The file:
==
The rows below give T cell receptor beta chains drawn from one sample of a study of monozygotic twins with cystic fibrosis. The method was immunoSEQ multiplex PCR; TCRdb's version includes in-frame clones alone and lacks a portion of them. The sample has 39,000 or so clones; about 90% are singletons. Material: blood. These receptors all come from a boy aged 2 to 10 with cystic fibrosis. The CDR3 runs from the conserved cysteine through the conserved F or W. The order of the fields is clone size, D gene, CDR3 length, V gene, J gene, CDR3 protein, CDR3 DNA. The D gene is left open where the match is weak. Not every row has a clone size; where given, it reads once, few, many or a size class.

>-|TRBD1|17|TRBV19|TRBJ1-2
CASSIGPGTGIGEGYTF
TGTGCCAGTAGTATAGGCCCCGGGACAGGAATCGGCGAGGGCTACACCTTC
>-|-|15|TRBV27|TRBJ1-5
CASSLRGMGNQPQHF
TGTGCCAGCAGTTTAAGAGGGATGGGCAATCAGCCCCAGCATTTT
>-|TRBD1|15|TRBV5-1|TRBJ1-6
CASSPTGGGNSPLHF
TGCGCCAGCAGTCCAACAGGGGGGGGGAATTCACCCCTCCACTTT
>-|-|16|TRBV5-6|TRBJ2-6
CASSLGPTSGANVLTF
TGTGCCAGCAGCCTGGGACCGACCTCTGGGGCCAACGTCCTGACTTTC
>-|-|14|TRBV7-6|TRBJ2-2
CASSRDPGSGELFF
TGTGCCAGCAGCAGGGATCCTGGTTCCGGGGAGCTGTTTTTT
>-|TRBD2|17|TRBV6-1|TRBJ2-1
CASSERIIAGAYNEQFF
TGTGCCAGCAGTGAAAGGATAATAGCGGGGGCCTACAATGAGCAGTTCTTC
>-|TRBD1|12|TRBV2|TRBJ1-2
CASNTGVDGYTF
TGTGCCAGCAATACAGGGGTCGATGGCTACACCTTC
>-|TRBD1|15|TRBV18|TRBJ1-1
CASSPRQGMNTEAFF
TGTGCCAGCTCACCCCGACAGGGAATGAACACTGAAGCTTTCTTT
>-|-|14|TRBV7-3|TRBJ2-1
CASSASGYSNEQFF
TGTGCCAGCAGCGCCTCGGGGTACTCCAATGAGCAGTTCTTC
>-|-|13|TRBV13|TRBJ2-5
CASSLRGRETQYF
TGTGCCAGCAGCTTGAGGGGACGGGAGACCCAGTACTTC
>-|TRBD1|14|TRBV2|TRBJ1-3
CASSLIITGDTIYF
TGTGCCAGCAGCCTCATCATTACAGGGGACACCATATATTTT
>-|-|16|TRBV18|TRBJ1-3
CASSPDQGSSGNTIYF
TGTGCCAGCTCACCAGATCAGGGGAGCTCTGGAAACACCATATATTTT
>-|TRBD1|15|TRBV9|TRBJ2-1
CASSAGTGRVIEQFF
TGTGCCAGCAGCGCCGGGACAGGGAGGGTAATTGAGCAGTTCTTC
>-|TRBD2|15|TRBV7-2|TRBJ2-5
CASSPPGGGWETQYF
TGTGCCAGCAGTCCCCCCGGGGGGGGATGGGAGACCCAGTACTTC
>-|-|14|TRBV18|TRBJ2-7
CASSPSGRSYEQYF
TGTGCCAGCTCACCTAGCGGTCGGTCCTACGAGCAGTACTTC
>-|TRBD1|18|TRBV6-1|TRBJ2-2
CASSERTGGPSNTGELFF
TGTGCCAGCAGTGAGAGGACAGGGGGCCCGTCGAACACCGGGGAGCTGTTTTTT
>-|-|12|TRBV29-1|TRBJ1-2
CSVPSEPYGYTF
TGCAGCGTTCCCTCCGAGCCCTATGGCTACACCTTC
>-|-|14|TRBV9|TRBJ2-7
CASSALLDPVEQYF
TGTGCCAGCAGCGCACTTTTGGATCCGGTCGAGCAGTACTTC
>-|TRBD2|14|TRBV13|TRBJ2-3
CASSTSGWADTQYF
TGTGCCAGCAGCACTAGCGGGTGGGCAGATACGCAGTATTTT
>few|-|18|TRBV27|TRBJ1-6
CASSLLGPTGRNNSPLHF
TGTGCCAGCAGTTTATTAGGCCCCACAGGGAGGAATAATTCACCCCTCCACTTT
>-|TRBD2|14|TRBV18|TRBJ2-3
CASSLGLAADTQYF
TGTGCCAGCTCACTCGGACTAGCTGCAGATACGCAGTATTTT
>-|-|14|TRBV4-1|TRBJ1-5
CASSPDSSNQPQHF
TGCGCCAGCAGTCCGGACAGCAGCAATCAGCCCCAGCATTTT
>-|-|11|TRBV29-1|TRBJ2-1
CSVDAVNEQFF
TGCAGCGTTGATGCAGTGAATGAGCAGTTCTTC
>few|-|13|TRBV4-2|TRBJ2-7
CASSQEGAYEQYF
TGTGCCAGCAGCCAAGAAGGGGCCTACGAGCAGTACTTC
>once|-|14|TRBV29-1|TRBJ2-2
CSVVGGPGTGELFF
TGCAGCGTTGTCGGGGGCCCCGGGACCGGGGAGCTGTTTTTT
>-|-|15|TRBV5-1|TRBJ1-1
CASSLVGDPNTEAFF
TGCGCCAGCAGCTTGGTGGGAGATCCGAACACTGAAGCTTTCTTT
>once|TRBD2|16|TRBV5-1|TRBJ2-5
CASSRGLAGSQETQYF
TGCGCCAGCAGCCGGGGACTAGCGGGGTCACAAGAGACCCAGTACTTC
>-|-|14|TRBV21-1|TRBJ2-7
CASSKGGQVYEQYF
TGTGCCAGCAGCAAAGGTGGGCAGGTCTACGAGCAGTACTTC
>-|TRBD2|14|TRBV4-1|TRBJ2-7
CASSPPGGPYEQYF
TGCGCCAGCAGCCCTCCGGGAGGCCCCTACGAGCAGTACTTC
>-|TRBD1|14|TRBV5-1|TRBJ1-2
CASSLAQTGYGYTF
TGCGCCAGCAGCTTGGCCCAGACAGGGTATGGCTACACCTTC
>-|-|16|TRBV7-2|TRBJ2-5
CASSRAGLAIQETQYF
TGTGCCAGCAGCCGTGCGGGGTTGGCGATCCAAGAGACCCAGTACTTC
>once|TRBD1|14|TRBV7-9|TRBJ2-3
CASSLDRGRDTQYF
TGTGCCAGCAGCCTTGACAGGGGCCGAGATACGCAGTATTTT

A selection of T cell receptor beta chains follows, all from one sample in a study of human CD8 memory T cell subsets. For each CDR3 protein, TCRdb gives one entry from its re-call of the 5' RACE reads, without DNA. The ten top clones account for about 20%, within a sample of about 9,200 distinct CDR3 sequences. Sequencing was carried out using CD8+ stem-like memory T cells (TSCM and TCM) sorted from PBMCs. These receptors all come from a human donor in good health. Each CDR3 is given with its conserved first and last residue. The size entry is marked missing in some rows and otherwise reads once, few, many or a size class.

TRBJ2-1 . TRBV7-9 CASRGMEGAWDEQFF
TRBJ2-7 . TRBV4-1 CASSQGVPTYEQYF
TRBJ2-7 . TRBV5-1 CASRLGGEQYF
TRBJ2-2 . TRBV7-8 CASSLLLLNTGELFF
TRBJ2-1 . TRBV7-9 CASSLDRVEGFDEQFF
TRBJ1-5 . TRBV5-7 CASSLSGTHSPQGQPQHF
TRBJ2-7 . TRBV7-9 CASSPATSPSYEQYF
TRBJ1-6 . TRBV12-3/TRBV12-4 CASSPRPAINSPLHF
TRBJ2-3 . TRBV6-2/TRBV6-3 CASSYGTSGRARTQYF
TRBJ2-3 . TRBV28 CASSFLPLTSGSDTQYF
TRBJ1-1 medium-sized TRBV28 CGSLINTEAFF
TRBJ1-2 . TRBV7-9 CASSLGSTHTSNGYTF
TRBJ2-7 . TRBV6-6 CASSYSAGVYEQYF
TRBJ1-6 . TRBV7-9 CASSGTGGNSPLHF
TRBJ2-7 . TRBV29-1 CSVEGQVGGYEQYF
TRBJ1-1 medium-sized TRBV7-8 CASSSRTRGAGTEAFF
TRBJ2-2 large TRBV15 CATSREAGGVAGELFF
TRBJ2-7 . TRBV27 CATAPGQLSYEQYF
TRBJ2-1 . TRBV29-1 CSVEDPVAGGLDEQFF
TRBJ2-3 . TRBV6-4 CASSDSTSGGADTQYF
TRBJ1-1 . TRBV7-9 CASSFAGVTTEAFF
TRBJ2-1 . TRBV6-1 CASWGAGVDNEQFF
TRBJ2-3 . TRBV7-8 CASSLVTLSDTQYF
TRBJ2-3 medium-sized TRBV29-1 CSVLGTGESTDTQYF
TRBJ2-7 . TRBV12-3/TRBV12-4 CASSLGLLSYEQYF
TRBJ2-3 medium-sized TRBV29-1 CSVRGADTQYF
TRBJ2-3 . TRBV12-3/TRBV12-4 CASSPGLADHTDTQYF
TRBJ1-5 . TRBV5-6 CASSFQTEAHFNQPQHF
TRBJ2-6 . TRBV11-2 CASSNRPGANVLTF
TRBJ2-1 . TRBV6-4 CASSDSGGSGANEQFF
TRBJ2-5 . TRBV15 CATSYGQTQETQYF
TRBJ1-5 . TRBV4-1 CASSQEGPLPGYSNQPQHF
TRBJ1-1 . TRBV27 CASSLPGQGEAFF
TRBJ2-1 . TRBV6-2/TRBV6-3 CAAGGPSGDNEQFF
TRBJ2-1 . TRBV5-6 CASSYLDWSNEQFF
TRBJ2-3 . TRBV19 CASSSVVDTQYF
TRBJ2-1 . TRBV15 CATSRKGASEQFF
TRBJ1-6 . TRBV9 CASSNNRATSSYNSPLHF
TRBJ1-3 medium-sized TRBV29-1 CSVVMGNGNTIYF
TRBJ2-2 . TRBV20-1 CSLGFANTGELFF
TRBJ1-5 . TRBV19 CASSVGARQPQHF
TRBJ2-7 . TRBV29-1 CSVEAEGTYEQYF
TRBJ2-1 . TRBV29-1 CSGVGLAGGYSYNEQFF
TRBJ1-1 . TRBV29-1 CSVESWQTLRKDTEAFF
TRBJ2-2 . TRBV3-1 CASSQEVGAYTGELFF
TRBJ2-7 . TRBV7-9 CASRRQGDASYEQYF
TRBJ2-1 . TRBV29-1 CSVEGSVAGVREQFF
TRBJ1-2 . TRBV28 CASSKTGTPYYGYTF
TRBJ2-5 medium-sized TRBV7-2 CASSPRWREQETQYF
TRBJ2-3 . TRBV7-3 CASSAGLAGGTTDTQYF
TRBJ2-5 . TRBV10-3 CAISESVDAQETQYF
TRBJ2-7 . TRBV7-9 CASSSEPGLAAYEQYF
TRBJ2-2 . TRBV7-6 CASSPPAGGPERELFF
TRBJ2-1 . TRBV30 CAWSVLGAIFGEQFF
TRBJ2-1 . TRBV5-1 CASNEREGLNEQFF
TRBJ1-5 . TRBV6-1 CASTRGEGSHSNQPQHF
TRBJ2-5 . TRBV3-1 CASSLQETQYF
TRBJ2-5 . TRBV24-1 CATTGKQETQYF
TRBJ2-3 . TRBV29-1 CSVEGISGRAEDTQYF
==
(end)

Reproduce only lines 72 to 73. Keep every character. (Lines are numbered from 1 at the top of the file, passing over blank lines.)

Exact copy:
CASSQEGAYEQYF
TGTGCCAGCAGCCAAGAAGGGGCCTACGAGCAGTACTTC